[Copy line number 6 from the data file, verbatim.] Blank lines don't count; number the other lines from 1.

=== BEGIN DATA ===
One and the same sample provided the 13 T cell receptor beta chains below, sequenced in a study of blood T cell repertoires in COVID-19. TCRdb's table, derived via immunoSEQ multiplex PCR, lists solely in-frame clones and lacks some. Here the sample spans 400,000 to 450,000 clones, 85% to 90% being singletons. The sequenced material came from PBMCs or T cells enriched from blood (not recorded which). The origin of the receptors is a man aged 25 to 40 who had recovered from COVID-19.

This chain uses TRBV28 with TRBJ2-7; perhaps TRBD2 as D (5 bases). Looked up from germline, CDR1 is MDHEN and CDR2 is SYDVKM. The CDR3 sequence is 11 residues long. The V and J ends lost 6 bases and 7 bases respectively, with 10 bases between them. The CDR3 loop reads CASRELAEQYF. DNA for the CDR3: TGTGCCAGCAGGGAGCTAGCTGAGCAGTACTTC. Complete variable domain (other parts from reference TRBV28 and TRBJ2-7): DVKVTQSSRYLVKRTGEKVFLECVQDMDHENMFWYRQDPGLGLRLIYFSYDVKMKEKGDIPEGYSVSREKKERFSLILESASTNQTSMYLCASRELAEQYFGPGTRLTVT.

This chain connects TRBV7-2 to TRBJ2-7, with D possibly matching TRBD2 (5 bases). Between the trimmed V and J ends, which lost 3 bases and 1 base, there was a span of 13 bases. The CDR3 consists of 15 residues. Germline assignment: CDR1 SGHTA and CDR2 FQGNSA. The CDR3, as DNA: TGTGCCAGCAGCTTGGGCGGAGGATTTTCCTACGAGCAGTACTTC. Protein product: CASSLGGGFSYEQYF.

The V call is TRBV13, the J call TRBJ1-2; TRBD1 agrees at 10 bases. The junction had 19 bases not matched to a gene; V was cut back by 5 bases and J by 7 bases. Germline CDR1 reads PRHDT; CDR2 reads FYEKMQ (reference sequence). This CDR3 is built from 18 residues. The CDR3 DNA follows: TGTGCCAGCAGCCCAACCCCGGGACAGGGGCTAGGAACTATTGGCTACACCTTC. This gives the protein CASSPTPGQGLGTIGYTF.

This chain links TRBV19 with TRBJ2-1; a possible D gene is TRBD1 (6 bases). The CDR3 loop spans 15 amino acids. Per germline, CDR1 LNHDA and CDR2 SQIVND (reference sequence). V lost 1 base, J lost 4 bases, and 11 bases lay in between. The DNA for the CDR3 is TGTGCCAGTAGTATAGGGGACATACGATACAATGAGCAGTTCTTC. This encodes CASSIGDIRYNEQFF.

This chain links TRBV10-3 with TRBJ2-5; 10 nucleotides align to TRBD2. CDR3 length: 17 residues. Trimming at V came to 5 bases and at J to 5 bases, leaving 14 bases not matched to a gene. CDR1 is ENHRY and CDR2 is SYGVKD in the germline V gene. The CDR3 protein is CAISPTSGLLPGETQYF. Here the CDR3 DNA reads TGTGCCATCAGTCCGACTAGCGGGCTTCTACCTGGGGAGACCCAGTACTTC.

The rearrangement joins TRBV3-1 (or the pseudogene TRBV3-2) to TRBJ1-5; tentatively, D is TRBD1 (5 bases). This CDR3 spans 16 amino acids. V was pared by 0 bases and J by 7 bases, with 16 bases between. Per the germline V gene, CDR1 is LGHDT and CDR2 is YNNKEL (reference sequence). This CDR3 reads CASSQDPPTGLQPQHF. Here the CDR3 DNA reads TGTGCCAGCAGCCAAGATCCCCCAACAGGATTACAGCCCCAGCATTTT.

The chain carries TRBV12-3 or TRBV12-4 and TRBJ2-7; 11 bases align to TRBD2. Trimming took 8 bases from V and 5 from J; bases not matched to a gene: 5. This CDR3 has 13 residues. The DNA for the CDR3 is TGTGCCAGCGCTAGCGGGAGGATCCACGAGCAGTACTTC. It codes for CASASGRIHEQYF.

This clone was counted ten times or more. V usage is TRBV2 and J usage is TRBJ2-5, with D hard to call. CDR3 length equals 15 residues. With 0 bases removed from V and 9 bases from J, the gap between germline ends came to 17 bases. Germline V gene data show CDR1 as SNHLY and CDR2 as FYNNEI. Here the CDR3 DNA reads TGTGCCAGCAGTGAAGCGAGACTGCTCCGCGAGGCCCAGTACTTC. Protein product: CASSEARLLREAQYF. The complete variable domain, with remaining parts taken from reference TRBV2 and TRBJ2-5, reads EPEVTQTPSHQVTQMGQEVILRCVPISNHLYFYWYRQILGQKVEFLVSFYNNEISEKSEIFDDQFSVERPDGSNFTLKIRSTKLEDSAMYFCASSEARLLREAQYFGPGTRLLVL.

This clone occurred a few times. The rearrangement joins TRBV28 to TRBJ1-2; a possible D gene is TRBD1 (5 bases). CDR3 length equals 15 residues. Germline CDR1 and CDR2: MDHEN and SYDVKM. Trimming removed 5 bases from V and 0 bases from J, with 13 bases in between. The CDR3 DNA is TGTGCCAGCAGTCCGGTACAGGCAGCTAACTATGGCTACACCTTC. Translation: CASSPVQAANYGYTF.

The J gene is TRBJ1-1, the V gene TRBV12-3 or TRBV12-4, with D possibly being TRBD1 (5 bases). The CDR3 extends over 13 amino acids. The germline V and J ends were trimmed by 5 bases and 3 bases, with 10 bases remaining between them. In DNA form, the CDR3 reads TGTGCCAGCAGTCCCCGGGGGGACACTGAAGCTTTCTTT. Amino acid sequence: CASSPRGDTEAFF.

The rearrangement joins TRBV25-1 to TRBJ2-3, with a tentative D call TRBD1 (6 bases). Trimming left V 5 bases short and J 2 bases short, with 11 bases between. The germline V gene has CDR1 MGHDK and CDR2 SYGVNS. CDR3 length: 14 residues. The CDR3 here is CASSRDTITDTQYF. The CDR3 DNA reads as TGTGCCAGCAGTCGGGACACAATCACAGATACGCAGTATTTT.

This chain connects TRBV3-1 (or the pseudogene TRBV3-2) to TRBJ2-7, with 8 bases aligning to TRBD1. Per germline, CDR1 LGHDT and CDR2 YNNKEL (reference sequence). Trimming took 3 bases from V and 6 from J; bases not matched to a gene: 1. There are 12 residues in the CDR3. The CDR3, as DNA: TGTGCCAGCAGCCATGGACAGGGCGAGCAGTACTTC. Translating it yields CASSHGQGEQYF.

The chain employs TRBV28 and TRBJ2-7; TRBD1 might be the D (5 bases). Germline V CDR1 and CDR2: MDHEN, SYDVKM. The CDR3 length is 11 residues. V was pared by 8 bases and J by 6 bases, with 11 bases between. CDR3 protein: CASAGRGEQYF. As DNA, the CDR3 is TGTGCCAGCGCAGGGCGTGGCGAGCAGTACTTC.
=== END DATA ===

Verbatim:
This chain links TRBV10-3 with TRBJ2-5; 10 nucleotides align to TRBD2. CDR3 length: 17 residues. Trimming at V came to 5 bases and at J to 5 bases, leaving 14 bases not matched to a gene. CDR1 is ENHRY and CDR2 is SYGVKD in the germline V gene. The CDR3 protein is CAISPTSGLLPGETQYF. Here the CDR3 DNA reads TGTGCCATCAGTCCGACTAGCGGGCTTCTACCTGGGGAGACCCAGTACTTC.